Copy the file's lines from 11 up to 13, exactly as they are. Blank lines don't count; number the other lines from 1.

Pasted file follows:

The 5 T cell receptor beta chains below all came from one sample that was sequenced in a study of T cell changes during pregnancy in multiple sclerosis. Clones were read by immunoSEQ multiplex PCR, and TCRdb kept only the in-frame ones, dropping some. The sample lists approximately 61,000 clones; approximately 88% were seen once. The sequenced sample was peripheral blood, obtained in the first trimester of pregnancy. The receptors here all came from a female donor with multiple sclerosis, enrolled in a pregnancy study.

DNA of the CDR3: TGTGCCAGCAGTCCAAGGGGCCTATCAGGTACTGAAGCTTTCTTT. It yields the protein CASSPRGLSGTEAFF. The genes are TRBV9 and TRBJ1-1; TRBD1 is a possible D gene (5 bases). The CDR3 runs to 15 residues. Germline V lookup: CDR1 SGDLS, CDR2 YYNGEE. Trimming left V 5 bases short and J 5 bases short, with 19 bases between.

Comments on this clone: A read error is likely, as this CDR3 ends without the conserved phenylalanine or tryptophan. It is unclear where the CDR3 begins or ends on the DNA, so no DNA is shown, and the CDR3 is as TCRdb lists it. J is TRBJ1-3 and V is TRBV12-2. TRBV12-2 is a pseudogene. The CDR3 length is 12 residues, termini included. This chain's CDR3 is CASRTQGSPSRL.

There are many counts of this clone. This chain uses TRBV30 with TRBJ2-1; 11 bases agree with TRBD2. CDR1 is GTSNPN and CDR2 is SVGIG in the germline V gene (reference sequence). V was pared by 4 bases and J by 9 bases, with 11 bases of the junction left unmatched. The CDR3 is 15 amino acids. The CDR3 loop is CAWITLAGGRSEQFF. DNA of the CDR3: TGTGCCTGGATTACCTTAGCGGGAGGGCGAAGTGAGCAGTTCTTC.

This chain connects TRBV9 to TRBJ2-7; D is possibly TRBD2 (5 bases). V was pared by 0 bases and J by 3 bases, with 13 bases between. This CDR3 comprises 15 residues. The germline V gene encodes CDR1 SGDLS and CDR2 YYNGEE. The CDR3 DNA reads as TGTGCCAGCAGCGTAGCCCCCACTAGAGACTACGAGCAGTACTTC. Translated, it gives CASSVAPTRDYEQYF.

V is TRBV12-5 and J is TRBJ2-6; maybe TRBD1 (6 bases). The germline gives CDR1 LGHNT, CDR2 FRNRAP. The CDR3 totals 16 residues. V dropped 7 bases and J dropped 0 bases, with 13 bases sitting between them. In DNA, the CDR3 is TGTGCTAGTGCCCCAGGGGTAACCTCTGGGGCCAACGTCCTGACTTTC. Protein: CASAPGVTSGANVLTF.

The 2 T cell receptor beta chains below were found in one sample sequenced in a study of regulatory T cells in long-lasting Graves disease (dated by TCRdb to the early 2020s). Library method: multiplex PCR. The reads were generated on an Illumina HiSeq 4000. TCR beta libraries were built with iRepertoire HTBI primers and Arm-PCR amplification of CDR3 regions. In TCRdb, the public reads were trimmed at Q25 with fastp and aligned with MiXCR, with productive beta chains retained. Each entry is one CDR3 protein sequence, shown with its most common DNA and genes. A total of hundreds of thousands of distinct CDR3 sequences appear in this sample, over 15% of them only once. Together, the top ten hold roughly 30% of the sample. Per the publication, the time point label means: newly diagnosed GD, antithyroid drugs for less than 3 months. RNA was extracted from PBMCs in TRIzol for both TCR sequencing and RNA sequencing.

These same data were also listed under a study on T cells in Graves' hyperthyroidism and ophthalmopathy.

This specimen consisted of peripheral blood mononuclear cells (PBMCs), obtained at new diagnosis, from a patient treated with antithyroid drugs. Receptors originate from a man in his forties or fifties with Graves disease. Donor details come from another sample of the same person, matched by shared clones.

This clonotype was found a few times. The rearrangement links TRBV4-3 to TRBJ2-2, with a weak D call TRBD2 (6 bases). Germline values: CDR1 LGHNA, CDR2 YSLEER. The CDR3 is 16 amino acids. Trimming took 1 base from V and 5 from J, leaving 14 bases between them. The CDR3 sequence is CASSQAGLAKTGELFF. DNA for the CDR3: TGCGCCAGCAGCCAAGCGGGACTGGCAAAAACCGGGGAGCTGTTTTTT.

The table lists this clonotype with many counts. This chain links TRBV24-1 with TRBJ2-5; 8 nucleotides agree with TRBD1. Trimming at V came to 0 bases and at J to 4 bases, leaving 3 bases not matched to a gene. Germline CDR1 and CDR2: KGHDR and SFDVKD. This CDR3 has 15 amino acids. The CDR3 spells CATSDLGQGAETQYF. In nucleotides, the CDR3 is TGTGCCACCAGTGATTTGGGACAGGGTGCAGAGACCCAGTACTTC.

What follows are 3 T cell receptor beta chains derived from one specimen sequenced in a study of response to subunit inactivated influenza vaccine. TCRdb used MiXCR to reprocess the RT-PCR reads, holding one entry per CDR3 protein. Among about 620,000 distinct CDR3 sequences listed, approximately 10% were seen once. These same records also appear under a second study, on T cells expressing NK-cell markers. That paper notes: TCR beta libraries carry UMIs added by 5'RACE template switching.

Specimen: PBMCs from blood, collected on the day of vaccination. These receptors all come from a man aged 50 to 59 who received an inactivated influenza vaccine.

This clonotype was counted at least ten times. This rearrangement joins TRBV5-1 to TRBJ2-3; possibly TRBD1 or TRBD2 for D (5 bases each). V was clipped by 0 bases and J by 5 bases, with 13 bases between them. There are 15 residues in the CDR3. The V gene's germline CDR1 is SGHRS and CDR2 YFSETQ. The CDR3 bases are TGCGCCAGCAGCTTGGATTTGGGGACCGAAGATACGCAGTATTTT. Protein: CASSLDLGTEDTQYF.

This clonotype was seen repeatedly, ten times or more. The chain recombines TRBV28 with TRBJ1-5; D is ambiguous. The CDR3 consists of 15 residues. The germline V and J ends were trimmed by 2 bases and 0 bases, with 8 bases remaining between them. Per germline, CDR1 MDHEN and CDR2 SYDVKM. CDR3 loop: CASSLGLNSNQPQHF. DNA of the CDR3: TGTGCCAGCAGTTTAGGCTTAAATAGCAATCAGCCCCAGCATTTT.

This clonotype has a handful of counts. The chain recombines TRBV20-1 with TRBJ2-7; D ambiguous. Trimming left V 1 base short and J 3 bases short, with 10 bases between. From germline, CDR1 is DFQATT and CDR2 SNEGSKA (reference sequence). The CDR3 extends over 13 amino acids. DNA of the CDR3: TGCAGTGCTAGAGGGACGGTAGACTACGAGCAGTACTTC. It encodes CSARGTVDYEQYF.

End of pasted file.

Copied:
The table lists this clonotype with many counts. This chain links TRBV24-1 with TRBJ2-5; 8 nucleotides agree with TRBD1. Trimming at V came to 0 bases and at J to 4 bases, leaving 3 bases not matched to a gene. Germline CDR1 and CDR2: KGHDR and SFDVKD. This CDR3 has 15 amino acids. The CDR3 spells CATSDLGQGAETQYF. In nucleotides, the CDR3 is TGTGCCACCAGTGATTTGGGACAGGGTGCAGAGACCCAGTACTTC.

What follows are 3 T cell receptor beta chains derived from one specimen sequenced in a study of response to subunit inactivated influenza vaccine. TCRdb used MiXCR to reprocess the RT-PCR reads, holding one entry per CDR3 protein. Among about 620,000 distinct CDR3 sequences listed, approximately 10% were seen once. These same records also appear under a second study, on T cells expressing NK-cell markers. That paper notes: TCR beta libraries carry UMIs added by 5'RACE template switching.

Specimen: PBMCs from blood, collected on the day of vaccination. These receptors all come from a man aged 50 to 59 who received an inactivated influenza vaccine.